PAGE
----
Published: Fri, April 27, 2018
Finance | By Gustavo Carr

ECB's Draghi warns over eurozone slowdown, trade war risk

ECB's Draghi warns over eurozone slowdown, trade war risk

The take away from the latest ECB monetary policy meeting and press conference is that nothing has changed from the last meeting and that ECB President Mario Draghi is content to let the Euro drift lower, hoping to import inflation.

The eurozone economy turned in a robust 2017 performance, with annual growth hitting 2.5 percent, the best in a decade.

Reuters reported on Monday that the ECB was considering shelving planned rules that would have forced banks to set aside more money against their stock of bad loans, after criticism from lawmakers, bankers and even from within the institution.

In particular, policymakers will need to agree an end-date for the ECB's 2.55 trillion euro ($3.10 trillion) bond purchase program, which has cut borrowing costs and kick-started growth, even if it has failed to lift inflation back to target.

But with the risk of a global trade war still looming, it may not decide until absolutely necessary, so retaining the flexibility to adjust policy. It is up around 1.5 percent against the US dollar so far this year and was trading at $1.2155 shortly after 1 p.m. London time.

A sharp sell-off in bonds over the last week has been pushing up global borrowing costs, meaning there is more focus than ever on when the European Central Bank ends its 2.55 trillion euro ($3.2 trillion), three-year stimulus programme.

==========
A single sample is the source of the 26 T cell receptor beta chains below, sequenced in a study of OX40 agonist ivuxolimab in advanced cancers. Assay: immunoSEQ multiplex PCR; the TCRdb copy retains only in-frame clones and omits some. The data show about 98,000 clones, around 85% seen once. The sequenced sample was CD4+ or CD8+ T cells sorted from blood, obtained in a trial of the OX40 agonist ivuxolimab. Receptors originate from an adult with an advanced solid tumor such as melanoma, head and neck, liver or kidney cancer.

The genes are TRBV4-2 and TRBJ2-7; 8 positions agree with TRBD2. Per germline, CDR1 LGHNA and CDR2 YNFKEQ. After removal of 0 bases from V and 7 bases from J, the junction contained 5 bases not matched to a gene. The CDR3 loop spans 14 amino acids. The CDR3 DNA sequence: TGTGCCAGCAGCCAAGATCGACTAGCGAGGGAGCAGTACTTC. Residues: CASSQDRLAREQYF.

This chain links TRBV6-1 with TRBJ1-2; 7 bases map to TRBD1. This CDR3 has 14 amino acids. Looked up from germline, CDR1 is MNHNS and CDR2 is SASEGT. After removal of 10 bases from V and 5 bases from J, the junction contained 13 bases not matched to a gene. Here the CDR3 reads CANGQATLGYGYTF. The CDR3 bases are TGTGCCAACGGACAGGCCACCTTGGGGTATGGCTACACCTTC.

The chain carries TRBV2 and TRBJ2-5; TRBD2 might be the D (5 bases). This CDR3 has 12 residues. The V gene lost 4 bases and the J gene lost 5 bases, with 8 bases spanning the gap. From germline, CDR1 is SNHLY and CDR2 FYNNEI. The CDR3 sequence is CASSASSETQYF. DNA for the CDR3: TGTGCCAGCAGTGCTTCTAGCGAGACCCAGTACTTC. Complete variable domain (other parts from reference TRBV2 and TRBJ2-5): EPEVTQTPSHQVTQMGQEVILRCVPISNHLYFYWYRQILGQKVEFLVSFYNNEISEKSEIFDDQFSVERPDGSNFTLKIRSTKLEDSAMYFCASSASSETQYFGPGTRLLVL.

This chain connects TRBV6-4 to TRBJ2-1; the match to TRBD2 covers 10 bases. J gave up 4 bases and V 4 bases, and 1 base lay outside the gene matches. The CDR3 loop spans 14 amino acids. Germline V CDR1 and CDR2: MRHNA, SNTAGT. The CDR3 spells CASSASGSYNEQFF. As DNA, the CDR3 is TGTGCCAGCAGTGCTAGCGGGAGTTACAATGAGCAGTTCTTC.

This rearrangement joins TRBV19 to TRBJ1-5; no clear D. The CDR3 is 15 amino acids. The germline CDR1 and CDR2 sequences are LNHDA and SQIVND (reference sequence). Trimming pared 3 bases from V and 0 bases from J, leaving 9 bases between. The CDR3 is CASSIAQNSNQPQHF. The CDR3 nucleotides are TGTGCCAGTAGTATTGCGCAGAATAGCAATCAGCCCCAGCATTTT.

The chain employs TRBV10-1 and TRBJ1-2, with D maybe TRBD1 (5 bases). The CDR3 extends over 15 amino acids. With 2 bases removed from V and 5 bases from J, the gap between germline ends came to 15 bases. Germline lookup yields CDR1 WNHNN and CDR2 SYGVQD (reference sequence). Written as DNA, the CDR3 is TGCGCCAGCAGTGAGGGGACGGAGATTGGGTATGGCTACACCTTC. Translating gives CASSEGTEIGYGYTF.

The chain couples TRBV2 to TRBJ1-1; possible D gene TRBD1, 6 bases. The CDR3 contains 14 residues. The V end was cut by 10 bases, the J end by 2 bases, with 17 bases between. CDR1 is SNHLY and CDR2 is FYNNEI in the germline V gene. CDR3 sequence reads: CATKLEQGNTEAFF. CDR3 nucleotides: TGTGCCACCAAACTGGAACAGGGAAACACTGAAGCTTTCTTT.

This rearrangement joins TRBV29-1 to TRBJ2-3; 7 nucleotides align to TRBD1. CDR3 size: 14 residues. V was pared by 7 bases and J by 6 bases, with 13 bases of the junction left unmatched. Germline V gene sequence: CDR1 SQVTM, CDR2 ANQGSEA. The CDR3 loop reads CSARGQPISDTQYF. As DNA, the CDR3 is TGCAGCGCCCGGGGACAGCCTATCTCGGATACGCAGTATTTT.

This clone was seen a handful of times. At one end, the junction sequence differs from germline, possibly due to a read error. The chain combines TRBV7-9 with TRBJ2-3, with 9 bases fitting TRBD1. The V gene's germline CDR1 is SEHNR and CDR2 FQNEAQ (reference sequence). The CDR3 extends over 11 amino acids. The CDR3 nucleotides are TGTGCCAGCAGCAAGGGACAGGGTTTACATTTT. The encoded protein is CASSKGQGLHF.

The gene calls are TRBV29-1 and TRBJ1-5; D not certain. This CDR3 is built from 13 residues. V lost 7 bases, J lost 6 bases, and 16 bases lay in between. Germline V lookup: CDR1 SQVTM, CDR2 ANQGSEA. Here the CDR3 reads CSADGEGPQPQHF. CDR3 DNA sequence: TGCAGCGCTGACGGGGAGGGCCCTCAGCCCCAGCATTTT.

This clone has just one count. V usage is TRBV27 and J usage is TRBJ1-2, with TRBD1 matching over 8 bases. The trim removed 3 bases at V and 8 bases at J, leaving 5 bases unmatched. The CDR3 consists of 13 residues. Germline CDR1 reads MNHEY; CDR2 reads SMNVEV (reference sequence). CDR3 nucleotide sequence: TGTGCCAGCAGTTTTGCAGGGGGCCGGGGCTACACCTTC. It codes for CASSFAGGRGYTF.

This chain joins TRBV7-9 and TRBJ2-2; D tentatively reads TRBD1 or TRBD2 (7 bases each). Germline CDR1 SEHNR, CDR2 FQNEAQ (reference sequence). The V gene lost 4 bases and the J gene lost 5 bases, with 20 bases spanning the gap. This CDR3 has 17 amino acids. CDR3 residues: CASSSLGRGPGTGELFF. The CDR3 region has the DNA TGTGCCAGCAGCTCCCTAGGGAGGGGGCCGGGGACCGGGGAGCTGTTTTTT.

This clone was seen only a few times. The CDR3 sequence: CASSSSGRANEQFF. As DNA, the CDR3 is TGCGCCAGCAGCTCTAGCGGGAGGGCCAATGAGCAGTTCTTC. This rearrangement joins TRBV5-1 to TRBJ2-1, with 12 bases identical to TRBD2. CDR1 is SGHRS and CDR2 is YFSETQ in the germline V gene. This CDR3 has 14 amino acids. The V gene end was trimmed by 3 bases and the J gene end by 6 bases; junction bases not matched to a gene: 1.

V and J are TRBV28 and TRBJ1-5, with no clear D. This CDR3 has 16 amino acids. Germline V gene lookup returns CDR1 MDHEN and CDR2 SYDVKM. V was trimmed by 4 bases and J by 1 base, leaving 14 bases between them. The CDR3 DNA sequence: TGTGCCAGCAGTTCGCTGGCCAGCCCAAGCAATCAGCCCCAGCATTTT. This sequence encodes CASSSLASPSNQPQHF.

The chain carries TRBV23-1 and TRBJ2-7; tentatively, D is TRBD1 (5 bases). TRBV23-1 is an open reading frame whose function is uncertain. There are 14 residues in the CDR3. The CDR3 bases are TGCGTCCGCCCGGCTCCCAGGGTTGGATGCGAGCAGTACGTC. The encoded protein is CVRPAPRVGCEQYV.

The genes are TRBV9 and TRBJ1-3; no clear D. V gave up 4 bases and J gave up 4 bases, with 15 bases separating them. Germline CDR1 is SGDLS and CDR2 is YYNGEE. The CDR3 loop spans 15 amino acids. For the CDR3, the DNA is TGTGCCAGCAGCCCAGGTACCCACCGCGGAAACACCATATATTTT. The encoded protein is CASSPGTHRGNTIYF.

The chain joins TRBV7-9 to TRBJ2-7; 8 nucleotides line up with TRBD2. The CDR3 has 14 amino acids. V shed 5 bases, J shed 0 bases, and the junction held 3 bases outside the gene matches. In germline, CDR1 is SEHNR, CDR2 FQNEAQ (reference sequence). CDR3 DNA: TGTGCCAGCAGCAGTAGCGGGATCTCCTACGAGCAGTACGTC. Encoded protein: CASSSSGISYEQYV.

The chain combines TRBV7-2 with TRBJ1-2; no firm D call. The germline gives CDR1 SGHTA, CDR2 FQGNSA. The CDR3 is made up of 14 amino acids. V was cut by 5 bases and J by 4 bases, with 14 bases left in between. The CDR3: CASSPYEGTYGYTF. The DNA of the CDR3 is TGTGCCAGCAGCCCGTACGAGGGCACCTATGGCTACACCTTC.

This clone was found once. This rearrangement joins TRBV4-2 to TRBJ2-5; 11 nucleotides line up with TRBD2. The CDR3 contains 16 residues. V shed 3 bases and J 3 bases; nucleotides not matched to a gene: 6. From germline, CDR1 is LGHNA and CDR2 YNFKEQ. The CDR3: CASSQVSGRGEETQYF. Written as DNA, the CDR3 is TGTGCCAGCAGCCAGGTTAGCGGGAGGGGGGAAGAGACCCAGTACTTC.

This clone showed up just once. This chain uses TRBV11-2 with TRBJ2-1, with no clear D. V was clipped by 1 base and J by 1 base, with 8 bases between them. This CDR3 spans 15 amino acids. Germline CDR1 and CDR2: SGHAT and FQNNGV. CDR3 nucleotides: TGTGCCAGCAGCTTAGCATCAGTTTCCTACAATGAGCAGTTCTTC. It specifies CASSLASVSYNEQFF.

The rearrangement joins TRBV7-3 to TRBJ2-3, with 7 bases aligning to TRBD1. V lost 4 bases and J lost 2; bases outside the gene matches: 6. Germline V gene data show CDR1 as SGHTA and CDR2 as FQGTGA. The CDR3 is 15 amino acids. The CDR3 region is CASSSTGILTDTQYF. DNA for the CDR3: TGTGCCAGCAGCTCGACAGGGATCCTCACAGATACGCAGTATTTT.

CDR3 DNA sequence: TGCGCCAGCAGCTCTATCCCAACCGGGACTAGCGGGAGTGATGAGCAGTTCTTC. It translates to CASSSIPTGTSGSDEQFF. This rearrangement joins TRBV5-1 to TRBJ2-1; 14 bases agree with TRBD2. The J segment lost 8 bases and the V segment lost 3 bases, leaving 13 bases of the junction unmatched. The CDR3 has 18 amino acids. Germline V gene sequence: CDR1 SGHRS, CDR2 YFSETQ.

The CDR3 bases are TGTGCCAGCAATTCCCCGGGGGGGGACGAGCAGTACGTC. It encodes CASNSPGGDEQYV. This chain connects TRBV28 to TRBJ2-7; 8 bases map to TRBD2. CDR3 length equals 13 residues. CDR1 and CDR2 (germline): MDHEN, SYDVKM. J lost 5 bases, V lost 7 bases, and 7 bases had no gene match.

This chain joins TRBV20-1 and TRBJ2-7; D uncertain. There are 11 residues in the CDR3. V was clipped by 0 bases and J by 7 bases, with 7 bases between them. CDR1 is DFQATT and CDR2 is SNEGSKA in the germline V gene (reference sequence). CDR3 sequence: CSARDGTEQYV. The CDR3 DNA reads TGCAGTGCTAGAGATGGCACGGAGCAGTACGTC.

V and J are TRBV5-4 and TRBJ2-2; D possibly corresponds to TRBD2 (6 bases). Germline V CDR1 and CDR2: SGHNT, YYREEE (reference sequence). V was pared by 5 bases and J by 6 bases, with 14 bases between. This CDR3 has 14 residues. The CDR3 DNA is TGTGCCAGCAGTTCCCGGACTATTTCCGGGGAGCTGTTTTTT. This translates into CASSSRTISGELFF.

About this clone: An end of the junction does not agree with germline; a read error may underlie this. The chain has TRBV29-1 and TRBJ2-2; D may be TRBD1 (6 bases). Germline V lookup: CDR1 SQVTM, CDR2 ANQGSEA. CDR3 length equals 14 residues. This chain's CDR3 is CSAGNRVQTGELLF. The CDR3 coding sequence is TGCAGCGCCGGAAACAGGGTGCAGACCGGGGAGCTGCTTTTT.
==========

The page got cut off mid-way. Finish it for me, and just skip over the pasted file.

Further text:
Looking to indicators of economic activity such as industrial production or business confidence, Draghi acknowledged that "declines were sharp" in recent weeks across countries and economic sectors, hinting at "some moderation" in growth.

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The ECB governing council at its meeting today decided that the interest rate on the main refinancing operations, the interest rates on the marginal lending facility and the deposit facility will remain unchanged at 0.00 per cent, 0.25 per cent and (-) 0.40 per cent respectively.

Draghi said that some causes could be temporary, such as weather, strikes or calendar effects like the timing of Easter. The bank suggested that rates would remain lower for a while after quantitative easing ended.

Economists polled by Reuters ahead of the meeting expected bond purchases to end this year after a short taper and to see the first rate increase in the second quarter of 2019.

A major concern for the European Central Bank is that nationalist rhetoric from the USA could decrease the value of the dollar, despite the Federal Reserve gearing up to raise interest rates several times in 2018.

The impact of the euro's strength has been relatively limited so far, however.

This confident message sent the EUR/USD to the highs of the day below $1.2200, but markets remain cautious.

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